It took nearly a year for Brookfield police and the village to hammer out a new contract after its previous deal expired at the end of 2012, but settling on a new deal with Brookfield’s firefighters was a much easier task.
When village trustees voted unanimously on Dec. 9 to ratify a new three-year deal, they did so three weeks prior to the current contract’s expiration date.
“The relationship between both parties was extremely professional,” said Village manager Riccardo Ginex. “It’s much different than it was years ago.”
Ginex was referring to a not-so-distant past in which Brookfield’s firefighters grudgingly accepted a one-year pay freeze in 2010 rather than swallow layoffs. In the wake of that deal and the turmoil that surrounded it, Brookfield’s firefighters switched union representation from the Service Employees International Union (SEIU) to the International Association of Firefighters (IAFF).
The two sides hammered out a three-year deal in 2011 that restored pay raises but also required firefighters to pay a bit more for health insurance premiums
“There’s an understanding that the financial situations have changed,” Ginex said. “People are saying, let’s be adults and come to an agreement.”
The latest contract, which expires on Dec. 31, 2016, holds the line on the percentage firefighters pay for health insurance (15 percent) and includes base pay raises of 2.5 percent, 3 percent and 2.5 percent each year of the deal.
But the contract also retains step raises for firefighters during the first six years of their careers, which increase salaries far faster than the base pay raise percentages would suggest.
For example a firefighter starting his career on Jan. 1, 2014 will be paid $56,054. With the step raise included, in 2015 that same firefighter will make $61,697, which is a 10 percent raise. In 2016, his pay will go up to $69,961, a further raise of 13.4 percent.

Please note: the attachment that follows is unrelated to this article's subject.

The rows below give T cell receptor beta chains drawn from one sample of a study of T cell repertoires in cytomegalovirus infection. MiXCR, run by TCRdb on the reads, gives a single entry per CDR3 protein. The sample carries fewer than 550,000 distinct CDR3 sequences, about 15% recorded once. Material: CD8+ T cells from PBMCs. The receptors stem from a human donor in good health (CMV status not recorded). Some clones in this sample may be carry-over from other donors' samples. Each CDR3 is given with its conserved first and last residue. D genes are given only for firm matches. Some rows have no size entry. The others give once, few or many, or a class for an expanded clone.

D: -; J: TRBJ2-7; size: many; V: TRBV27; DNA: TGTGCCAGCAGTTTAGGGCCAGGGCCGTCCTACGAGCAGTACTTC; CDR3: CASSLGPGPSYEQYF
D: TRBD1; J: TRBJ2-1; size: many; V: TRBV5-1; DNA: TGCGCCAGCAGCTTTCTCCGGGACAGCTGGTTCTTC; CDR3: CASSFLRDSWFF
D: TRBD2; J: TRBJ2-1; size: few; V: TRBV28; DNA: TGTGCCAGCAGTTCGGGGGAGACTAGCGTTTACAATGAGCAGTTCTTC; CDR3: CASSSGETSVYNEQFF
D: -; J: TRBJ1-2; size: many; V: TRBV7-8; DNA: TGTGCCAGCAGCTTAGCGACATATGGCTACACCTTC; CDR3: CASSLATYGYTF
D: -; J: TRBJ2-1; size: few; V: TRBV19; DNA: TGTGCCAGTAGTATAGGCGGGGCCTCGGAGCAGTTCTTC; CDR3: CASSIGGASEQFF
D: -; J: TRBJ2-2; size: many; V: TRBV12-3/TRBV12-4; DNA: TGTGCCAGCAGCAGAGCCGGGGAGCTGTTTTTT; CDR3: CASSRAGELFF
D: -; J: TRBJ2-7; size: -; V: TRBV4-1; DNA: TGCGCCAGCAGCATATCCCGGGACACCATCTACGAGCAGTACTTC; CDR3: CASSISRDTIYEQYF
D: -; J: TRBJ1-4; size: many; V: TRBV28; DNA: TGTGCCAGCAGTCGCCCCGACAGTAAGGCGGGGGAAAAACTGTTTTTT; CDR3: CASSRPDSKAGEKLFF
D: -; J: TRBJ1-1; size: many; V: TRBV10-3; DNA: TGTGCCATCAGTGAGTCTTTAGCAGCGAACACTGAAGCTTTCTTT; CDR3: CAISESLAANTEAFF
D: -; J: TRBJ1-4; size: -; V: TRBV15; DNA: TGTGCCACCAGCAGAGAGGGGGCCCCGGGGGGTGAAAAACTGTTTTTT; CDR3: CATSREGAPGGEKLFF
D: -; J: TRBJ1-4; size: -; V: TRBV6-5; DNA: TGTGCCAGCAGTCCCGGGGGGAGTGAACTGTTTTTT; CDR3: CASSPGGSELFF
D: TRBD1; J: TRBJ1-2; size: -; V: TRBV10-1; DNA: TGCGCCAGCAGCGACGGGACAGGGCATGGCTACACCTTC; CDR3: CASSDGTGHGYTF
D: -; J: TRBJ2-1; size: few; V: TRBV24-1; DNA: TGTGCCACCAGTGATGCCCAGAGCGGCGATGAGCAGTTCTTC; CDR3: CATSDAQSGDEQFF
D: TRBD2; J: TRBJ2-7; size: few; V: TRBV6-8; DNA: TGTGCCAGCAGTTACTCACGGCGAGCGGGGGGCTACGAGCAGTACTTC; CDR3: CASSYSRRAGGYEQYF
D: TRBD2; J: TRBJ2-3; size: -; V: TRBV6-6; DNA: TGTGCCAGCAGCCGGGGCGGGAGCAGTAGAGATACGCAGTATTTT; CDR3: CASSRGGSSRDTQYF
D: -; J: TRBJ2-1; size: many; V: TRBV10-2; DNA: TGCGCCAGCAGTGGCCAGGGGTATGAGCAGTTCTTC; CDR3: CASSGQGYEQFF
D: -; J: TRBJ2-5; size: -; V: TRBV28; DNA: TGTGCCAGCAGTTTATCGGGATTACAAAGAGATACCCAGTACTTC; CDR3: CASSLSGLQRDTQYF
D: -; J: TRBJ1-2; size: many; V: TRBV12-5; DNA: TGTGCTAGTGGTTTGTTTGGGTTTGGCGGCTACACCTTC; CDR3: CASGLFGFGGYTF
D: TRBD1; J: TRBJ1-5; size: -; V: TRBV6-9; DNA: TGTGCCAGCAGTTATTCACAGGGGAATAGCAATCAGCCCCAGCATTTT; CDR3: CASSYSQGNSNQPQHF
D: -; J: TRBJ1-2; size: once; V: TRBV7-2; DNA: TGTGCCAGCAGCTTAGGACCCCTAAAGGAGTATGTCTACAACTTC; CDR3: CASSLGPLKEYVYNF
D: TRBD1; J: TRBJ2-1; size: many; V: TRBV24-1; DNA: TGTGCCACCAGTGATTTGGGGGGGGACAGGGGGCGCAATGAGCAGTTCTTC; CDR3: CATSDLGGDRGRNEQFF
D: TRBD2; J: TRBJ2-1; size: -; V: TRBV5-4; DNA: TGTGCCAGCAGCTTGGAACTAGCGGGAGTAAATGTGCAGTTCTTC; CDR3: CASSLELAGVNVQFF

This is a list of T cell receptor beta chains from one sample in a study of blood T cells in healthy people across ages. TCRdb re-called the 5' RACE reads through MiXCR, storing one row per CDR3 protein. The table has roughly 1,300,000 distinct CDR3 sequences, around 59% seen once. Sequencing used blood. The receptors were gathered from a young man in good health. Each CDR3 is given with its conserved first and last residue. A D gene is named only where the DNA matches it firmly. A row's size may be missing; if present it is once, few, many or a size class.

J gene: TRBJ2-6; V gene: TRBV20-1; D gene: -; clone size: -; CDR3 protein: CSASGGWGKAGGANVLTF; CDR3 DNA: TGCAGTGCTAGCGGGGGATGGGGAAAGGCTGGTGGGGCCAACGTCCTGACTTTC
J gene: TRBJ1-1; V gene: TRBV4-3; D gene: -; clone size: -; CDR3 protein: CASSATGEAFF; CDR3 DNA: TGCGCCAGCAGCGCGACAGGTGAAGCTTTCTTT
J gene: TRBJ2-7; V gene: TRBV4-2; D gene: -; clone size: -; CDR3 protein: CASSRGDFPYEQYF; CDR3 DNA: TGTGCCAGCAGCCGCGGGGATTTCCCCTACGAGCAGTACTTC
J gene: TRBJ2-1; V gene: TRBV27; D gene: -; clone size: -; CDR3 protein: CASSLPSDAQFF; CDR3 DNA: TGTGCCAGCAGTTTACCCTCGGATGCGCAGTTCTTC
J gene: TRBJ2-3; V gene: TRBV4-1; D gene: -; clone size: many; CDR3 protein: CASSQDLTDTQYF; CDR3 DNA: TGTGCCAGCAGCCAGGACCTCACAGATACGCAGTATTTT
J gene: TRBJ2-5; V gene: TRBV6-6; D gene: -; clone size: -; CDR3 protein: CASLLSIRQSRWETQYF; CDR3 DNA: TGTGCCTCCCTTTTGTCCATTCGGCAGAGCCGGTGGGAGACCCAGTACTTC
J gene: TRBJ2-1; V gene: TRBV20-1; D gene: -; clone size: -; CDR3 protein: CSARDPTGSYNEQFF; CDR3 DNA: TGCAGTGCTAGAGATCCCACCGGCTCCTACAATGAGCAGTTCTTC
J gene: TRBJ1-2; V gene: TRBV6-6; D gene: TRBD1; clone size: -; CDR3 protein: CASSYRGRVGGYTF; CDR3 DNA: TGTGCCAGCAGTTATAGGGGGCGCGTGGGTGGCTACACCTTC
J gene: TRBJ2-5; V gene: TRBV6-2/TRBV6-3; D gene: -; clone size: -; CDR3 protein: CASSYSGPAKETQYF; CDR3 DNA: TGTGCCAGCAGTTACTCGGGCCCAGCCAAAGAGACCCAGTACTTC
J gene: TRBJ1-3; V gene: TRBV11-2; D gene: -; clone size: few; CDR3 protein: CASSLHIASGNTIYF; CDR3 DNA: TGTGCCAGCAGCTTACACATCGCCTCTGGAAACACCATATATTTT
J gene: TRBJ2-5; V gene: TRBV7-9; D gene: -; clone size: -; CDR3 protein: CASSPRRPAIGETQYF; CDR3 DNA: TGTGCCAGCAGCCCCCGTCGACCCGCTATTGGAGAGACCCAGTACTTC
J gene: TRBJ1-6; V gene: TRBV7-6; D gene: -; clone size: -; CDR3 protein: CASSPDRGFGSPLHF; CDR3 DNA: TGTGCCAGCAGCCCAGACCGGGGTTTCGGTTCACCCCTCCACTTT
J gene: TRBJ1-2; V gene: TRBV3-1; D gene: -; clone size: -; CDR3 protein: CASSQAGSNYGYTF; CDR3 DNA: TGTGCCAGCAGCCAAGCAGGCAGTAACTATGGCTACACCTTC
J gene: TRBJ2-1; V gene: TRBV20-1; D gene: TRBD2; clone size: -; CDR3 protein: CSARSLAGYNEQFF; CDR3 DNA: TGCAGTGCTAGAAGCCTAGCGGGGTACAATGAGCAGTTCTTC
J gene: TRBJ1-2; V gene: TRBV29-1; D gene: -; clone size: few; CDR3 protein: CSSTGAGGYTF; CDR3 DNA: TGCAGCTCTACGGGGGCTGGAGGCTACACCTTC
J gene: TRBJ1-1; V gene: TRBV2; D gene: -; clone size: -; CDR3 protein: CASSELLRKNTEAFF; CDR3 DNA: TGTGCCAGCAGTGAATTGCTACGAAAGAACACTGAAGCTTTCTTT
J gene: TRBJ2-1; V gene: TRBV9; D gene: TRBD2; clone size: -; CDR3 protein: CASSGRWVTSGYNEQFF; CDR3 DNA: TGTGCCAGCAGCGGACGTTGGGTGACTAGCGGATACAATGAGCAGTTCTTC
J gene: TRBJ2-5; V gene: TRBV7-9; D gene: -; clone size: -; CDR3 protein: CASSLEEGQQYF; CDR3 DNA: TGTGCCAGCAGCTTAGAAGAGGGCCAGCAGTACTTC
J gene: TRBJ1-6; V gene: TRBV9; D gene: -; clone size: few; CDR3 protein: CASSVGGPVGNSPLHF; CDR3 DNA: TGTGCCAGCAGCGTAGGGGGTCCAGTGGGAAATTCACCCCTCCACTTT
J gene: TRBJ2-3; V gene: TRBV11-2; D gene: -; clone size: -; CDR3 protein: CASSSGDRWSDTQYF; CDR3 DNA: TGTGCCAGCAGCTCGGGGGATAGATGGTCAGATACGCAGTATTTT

By the end of the contract a firefighter in his sixth year will be making $87,239. That same firefighter would have been hired in 2010 at a salary of $54,526. In six years, his total pay raise would be 60 percent.
After six years, firefighters no longer are eligible for step raises, according to a salary schedule included in the contract document. Those firefighters receive the base pay raise only each year.
A starting lieutenant will make $90,058 as of Jan. 1, 2014. Lieutenants are afforded step raises in addition to base pay raises for two years after their first at the rank. The lieutenant who began at the rank in 2014 will make $100,325 on Jan. 1, 2016. That’s a total raise of 11.4 percent. After that, lieutenants receive base pay raises only.
One of the more substantive changes in the contract, one requested by the union, according to Ginex, is a provision prohibiting Brookfield firefighters from moonlighting as firefighters or paramedics when they are not on duty in Brookfield.
A stated reason for the provision in the contract is to prevent firefighters from suffering job-related injuries while working elsewhere as a firefighter or paramedic. The village of Brookfield would still be liable for paying disability benefits in such a scenario.
However, said Ginex, the IAFF also would like to see all fire departments in the state employ full-time firefighters instead of opting for paid-on-call personnel.